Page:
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Legislative Assembly for the ACT: 2018 Week 13 Hansard (Thursday, 29 November 2018) . . Page.. 5057 ..

recycled. Nevertheless, we have a responsibility to avoid waste in the first place, and this is not the government’s problem alone; it is a shared responsibility we all have as a community. The ACT government is exploring ways to reduce, re-use and recycle all types of waste as well as plastic.

On 20 September 2018 the office of the commissioner for sustainability and the environment published an independent review of the Plastic Shopping Bags Ban Act 2010. While the review indicates the act has been successful in achieving its objective, the reality is that plastic bag consumption and disposal is increasing due to growth in Canberra’s population and household consumption. The review focused on the efficacy of the act itself and made four recommendations: introduce a mandatory plastic bag disclosure scheme; introduce minimum plastic bag pricing; improve the government’s governance on plastic bag regulation; and research synergies for compostable plastic and the proposed household organic collection scheme. These require careful assessment.

We need to consider plastic bags in the broader context and also what is emerging in Australian and international policy with regard to plastics. It is an opportunity for us to investigate how we can reduce all single-use plastic throughout the ACT more systemically beyond the ban of plastic shopping bags. The draft 2018 national waste policy which has recently been out for public consultation includes national targets on packaging, including single-use plastics. This policy is likely to be considered at the upcoming meeting of environment ministers in December.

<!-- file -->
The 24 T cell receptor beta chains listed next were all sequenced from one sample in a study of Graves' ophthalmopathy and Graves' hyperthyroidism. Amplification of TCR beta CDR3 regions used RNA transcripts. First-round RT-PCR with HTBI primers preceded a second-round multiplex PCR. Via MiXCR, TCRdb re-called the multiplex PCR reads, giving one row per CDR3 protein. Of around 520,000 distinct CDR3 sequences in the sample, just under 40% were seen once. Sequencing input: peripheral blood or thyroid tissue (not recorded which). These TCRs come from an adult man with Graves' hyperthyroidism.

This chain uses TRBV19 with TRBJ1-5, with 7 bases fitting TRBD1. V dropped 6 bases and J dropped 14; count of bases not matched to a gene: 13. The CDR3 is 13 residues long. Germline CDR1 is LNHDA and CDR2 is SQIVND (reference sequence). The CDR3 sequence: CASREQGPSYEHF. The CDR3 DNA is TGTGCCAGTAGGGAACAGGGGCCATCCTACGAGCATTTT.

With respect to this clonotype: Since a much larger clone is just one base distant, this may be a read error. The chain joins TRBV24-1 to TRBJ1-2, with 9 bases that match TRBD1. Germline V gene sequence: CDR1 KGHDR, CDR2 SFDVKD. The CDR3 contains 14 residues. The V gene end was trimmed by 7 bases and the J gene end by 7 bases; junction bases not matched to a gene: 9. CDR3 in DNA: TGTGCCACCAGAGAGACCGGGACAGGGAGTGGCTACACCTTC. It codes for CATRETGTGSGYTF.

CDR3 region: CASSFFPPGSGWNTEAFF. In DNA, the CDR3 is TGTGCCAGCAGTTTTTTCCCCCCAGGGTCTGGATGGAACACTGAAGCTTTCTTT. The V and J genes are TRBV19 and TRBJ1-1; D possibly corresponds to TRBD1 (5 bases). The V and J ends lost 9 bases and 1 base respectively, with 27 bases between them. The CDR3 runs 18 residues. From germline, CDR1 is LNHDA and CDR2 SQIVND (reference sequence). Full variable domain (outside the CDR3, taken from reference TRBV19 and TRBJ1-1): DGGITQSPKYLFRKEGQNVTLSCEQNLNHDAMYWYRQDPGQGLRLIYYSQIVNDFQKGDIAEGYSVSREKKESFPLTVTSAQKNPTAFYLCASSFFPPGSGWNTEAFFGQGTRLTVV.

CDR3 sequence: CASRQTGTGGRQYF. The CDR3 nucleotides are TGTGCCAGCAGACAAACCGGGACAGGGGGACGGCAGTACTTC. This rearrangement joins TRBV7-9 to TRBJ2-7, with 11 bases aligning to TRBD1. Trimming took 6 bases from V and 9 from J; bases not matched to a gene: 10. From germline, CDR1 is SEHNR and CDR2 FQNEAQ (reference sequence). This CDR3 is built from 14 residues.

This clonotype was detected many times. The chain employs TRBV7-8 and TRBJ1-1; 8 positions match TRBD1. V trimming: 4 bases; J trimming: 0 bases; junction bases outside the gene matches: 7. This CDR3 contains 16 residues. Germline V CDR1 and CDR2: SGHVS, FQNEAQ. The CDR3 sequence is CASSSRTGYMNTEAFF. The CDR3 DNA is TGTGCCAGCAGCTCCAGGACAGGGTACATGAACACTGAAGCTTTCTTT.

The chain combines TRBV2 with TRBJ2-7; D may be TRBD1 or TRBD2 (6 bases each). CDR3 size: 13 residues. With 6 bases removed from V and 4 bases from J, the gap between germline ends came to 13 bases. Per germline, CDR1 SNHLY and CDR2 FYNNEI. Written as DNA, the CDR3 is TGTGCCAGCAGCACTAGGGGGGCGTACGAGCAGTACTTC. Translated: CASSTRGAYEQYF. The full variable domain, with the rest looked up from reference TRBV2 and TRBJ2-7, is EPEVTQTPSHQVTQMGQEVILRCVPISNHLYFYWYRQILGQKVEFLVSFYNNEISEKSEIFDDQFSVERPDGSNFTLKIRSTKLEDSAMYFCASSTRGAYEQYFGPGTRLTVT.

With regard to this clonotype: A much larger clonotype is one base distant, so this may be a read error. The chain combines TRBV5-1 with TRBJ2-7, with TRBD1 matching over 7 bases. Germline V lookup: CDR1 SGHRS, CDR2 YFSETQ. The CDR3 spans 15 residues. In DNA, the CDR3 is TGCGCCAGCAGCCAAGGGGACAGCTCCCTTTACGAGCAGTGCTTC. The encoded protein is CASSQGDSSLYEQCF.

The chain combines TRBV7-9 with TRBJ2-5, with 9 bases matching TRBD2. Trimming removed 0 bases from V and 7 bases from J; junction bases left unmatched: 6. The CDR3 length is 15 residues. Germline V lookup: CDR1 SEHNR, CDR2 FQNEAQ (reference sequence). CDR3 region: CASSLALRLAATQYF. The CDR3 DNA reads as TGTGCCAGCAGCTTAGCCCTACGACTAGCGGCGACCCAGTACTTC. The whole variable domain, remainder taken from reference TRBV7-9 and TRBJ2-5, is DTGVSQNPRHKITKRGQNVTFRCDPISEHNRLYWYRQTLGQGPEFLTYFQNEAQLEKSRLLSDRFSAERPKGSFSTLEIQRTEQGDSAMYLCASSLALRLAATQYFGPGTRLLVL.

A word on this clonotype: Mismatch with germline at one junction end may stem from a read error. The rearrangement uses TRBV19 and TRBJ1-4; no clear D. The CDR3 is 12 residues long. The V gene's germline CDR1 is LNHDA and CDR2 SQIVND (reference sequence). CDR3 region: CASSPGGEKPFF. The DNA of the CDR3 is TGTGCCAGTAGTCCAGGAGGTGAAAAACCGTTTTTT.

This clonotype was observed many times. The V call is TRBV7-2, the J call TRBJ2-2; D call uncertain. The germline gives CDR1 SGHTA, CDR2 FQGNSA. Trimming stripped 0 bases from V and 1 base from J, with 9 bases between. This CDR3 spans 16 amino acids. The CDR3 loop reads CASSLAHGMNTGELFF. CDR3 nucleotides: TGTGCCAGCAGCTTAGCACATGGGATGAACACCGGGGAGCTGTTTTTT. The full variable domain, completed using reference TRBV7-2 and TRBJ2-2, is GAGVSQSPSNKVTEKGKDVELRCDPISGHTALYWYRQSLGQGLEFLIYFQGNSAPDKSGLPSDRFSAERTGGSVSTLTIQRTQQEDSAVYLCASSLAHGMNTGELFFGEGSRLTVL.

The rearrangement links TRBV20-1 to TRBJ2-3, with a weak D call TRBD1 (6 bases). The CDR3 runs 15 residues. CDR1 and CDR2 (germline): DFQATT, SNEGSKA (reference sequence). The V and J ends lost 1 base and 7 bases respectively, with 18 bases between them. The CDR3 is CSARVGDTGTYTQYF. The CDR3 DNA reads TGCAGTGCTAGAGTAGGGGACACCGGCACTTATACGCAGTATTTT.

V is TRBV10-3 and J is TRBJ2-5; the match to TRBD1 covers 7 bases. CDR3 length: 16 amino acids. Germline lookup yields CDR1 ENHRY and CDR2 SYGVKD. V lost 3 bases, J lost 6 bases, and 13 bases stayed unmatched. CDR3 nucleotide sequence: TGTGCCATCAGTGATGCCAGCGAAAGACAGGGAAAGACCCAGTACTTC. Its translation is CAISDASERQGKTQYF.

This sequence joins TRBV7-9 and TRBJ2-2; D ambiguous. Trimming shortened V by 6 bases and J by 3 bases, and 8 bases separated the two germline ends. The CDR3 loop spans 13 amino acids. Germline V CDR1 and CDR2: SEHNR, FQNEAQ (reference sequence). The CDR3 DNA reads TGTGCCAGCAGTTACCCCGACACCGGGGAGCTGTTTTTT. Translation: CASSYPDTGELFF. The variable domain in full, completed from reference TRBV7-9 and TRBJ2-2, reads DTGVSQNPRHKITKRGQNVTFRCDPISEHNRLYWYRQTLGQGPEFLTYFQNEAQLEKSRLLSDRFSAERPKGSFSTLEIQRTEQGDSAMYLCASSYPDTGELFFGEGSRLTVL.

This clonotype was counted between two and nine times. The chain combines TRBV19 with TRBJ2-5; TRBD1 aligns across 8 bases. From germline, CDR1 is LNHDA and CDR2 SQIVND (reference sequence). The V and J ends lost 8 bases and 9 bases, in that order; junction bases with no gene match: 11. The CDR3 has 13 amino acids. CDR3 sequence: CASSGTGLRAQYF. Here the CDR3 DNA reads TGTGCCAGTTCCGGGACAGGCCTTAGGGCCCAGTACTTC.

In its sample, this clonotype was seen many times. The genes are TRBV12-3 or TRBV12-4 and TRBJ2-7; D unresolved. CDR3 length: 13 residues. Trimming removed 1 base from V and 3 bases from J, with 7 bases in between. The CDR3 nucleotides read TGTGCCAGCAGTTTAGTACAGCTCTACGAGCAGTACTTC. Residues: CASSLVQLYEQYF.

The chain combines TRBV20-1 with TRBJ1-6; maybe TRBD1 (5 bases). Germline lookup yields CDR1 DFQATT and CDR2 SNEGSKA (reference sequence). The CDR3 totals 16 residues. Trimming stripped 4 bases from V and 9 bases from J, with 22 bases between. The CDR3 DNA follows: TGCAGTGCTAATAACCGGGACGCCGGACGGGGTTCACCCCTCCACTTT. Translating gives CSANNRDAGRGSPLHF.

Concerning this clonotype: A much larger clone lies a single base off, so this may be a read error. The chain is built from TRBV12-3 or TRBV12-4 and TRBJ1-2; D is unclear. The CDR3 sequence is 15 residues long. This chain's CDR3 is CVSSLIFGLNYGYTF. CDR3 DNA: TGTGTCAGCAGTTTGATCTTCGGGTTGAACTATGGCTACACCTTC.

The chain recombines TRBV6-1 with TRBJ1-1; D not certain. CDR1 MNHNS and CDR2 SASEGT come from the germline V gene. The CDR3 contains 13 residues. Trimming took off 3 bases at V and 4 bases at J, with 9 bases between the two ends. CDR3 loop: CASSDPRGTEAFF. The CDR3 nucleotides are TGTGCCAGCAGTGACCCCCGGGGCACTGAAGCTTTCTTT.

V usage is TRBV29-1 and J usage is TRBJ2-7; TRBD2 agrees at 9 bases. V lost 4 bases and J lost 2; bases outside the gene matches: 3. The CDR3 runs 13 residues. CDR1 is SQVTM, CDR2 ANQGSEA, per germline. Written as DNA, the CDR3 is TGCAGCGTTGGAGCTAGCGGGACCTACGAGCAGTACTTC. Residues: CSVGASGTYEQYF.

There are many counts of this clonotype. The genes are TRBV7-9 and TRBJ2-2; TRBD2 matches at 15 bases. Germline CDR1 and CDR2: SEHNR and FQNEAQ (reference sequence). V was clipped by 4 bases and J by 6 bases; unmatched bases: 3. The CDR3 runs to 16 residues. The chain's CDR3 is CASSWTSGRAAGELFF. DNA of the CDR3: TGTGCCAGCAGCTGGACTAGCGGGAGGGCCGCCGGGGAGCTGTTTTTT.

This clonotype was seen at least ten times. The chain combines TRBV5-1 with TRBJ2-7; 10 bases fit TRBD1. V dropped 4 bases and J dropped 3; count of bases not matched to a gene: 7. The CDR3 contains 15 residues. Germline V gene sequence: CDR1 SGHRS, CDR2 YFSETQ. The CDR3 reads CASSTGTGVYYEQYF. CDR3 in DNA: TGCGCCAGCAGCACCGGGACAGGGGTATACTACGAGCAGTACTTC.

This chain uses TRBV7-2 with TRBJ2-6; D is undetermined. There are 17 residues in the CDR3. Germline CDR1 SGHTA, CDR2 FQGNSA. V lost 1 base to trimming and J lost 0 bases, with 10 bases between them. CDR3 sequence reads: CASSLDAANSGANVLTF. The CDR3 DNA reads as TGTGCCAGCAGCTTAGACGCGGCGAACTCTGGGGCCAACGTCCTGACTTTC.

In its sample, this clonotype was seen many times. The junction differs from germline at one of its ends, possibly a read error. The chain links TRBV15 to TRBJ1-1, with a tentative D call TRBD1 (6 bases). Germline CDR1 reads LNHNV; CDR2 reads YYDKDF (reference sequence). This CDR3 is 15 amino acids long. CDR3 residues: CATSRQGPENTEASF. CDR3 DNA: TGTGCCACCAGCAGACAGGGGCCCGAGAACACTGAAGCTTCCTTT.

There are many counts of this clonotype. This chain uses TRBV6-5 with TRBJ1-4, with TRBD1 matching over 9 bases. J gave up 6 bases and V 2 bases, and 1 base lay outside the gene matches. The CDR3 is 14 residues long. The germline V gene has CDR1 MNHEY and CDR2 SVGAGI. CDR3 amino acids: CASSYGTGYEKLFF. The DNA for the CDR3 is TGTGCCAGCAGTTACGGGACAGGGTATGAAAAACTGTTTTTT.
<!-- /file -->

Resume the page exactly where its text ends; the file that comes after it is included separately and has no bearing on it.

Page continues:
The recent Senate Standing Committee on Environment and Communications inquiry into waste and recycling in Australia has called on all government ministers to commit to phasing out single-use plastic beyond plastic bags. It has asked for the phase out to also include takeaway containers, plastic-lined coffee cups and chip packets by 2023. In a separate but related process the Australian Packaging Covenant Organisation has announced national packaging targets that include the phase out of problematic and unnecessary single-use plastic packaging by 2025. Achieving these targets will require cooperation from all levels of government, businesses, and the community.

To that end, the ACT government has a role to play in supporting markets for recycled plastic. There is still a genuine need for purposeful plastic; it is what we do with the plastic that we need to consider. I recently announced that the territory is committed to trialling a new recycled product called Plastiphalt in the 2018-19 road resurfacing program. It utilises recovered glass, used printer toner cartridges and recycled asphalt.

Work is also being undertaken to reduce single-use plastics via education programs offered from EPSDD’s Actsmart programs. EPSDD’s Actsmart schools program encourages students to reduce the amount of single-use plastic in their lunch boxes by promoting waste-free lunches. The ACT government, through the straws suck campaign, is also encouraging businesses and the community to rethink their need for the use of single-use plastic straws.

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